Does the United States need to be training more physicians? One might think not, given that we currently have more physicians--both in absolute terms and as a percentage of the population--than at any other time in the last fifty years. (1)
It may, therefore, be a surprise to discover that the Association of American Medical Colleges has been predicting a serious physician shortage over the upcoming decades. (2) It is calling for a 30 percent increase in U.S. medical school enrollment, an expansion of graduate medical education positions to accommodate the new enrollees, and increased federal funding for GME. It is joined in its prediction by the Council on Graduate Medical Education, (3) which forecasts a 10 percent shortfall of physicians by 2020, and by a veritable flotilla of state and specialty medical society workforce reports and papers. (4)
How can the physician-rich United States be facing a shortage? The AAMC's Center for Workforce Studies offers a number of reasons. (5) First, using data from the American Medical Association's Physician Masterfile, the AAMC estimates that nearly a quarter of practicing physicians (24.7 percent) are over age sixty. (6) This large percentage means that in the next decade, retirement will take a large bite out of physician supply. Next, the U.S. Census Bureau predicts a population increase of upward of 50 million between 2006 and 2025; this growth will naturally increase demand for physicians. That expanding population is also aging, and older people demand more medical services than younger ones. Finally, if health reform really does result in more insurance coverage, then that, too, will increase demand for physician services. AAMC estimates that universal health coverage would increase demand by 4 percent.
What would a physician shortage mean for the average American? The AAMC predicts a number of negative effects. Patients might have to wait longer to see physicians or specialists. They might have to travel farther for appointments and spend less time with their overburdened physicians. Because they'll experience more difficulty accessing physicians in their offices, some patients will turn to the emergency room for primary care; this will cause crowding and high-cost, inefficient use of ER resources. Other patients, not wanting to face the logistical problems caused by the physician shortage, will delay or curtail their medical visits, sometimes with terrible results. The AAMC also predicts that a shortage could result in the increased use of foreign medical graduates, osteopaths, and clinicians who are not physicians (like nurse practitioners), especially in primary care. Finally, though the AAMC does not particularly emphasize the point, any economist will tell you that when demand for physician services outstrips supply, physicians will raise their prices.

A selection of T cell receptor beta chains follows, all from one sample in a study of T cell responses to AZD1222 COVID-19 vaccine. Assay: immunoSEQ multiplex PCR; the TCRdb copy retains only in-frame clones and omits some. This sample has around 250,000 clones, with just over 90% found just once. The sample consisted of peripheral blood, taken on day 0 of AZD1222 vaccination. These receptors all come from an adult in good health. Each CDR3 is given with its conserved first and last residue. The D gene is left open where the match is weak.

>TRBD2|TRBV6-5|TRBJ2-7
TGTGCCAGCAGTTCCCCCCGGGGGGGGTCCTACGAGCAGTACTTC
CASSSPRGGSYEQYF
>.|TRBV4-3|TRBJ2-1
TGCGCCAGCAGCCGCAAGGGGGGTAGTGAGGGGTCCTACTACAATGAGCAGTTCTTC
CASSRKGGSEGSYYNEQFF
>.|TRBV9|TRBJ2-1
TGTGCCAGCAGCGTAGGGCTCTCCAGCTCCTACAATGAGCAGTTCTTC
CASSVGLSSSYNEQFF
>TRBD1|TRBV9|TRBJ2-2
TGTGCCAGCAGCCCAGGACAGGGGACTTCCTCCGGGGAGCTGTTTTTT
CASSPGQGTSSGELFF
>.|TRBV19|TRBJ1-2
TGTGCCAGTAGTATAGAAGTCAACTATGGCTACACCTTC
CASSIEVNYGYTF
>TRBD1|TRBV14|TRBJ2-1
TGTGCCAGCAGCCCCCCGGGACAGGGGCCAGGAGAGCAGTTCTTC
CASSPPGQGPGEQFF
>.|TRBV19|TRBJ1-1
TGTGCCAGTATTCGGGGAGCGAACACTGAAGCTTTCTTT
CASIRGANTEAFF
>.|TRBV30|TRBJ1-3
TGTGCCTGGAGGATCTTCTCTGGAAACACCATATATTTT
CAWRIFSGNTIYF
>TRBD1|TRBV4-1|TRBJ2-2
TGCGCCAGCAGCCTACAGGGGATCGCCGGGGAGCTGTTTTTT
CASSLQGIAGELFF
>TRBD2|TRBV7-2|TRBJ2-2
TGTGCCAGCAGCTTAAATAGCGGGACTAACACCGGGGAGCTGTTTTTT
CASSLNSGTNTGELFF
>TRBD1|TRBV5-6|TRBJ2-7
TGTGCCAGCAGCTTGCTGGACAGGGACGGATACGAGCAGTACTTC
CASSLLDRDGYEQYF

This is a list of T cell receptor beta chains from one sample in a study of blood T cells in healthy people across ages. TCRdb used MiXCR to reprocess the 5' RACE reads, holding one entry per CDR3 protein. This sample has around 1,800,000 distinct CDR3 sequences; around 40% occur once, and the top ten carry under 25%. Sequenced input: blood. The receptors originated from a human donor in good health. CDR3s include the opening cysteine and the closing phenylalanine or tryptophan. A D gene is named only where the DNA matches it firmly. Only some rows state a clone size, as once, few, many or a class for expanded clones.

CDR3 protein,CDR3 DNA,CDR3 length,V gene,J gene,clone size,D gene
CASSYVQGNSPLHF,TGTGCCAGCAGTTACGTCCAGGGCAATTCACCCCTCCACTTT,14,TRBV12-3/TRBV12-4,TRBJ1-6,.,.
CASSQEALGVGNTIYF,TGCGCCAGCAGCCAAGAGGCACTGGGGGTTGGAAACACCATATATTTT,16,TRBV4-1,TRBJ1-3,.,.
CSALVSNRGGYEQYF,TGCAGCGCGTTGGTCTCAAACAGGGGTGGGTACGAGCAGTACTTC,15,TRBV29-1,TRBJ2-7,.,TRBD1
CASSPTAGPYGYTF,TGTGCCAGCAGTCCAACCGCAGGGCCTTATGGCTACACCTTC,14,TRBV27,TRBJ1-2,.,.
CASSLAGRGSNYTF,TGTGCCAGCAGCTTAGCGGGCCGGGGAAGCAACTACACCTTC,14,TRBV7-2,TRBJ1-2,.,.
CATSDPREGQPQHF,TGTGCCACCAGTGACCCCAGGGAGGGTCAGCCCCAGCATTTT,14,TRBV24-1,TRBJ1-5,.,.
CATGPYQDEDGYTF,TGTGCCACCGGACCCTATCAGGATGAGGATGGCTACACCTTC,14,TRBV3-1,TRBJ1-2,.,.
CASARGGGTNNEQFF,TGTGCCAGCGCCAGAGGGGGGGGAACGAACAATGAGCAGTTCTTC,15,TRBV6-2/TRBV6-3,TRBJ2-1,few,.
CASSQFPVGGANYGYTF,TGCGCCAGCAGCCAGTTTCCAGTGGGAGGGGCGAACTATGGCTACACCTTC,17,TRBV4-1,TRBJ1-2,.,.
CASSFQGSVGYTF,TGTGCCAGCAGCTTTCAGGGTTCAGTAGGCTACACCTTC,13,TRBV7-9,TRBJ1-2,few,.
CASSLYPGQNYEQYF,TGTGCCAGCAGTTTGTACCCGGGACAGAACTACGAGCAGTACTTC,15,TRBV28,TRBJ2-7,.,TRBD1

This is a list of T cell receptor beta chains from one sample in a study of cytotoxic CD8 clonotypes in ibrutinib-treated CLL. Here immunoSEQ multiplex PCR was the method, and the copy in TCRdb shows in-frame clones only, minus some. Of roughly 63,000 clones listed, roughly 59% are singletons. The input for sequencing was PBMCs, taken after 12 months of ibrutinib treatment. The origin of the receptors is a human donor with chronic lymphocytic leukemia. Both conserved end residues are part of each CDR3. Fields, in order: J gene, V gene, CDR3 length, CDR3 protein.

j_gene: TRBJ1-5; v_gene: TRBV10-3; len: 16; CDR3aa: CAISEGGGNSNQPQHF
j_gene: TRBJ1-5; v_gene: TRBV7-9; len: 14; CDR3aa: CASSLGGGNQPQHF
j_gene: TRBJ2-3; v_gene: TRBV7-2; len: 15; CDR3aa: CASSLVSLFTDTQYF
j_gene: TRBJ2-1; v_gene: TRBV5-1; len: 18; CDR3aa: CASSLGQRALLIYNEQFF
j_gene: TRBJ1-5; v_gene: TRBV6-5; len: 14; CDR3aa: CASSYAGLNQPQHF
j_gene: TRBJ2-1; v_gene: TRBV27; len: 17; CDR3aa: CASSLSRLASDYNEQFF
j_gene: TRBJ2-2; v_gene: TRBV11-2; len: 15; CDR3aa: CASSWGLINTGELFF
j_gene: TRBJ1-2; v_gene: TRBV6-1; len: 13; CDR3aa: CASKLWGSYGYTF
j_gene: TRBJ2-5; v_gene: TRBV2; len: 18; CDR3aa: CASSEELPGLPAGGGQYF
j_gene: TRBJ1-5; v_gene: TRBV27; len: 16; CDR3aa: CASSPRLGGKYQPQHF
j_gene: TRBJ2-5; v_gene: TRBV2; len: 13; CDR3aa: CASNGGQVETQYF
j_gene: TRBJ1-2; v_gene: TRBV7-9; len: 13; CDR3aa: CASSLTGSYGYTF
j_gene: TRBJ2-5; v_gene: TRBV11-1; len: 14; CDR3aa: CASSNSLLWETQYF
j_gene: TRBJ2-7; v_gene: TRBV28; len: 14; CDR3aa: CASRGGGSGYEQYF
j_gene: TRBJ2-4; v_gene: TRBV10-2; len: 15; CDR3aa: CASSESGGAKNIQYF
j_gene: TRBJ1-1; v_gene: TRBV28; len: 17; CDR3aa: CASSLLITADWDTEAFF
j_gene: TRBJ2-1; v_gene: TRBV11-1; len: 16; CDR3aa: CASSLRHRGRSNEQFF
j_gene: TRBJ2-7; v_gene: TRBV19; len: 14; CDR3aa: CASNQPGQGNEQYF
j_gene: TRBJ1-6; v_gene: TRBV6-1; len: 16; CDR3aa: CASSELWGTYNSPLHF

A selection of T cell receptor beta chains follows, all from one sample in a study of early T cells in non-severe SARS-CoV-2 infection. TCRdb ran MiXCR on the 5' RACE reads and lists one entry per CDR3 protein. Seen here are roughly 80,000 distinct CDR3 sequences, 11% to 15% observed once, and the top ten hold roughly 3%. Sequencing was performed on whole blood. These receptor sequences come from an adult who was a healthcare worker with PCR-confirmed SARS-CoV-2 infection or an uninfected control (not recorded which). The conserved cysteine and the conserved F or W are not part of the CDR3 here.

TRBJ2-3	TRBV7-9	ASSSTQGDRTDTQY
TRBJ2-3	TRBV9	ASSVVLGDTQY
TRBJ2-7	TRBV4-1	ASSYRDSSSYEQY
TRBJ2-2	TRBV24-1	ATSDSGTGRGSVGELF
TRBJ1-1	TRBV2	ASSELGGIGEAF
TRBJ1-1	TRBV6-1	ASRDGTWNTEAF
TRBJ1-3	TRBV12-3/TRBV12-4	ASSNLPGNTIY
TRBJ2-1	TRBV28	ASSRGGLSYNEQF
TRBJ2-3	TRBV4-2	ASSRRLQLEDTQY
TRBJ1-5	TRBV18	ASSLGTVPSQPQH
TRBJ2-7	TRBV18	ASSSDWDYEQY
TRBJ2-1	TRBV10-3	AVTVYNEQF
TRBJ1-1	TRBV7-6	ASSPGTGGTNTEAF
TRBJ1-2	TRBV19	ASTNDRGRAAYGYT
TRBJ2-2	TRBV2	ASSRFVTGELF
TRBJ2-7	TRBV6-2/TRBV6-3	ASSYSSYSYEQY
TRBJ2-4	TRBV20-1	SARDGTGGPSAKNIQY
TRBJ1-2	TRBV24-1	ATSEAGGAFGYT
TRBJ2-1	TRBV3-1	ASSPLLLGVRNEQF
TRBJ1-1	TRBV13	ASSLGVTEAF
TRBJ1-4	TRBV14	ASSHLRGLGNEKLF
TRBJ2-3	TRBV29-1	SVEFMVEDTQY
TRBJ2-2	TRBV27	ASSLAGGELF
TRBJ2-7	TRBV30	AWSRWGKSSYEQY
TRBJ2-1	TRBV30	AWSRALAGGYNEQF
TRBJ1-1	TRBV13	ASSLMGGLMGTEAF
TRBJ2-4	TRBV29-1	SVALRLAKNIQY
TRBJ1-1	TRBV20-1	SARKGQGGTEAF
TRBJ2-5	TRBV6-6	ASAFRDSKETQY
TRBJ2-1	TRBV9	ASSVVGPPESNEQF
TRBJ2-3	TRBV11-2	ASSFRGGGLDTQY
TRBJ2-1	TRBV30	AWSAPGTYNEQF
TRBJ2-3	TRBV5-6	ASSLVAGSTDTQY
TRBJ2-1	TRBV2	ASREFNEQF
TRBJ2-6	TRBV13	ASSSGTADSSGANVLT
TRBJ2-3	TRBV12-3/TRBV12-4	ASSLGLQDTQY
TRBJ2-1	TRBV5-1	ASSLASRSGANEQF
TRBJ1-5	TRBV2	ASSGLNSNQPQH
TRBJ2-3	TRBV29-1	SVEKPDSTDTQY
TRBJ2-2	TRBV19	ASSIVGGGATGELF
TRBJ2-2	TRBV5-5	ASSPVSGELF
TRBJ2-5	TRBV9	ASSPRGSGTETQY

Of course, as the AAMC recognizes, these effects would not occur uniformly. Shortages will be worse and demand will change more in some parts of the country than in others, and more serious shortfalls will occur within certain medical specialties. The AAMC cites data predicting shortages in family medicine, general surgery, and emergency medicine, and in specialties that primarily serve the elderly, such as cardiology, oncology, and geriatrics.
Here, then, in sum, is the AAMC's case: A serious physician shortage is in the offing because of demographic changes that will dramatically increase demand as it curtails supply through physician retirement. This will decrease quality of care, raise prices, and cause massive dislocation and inconvenience across the United States. We therefore need to quickly increase the supply of U.S.-trained physicians in multiple specialties. Increasing the productivity of individual physicians can help, as can the greater use of nurse practitioners and physician assistants, but the bottom line is more MDs, and soon. It's a compelling argument. But is it right? …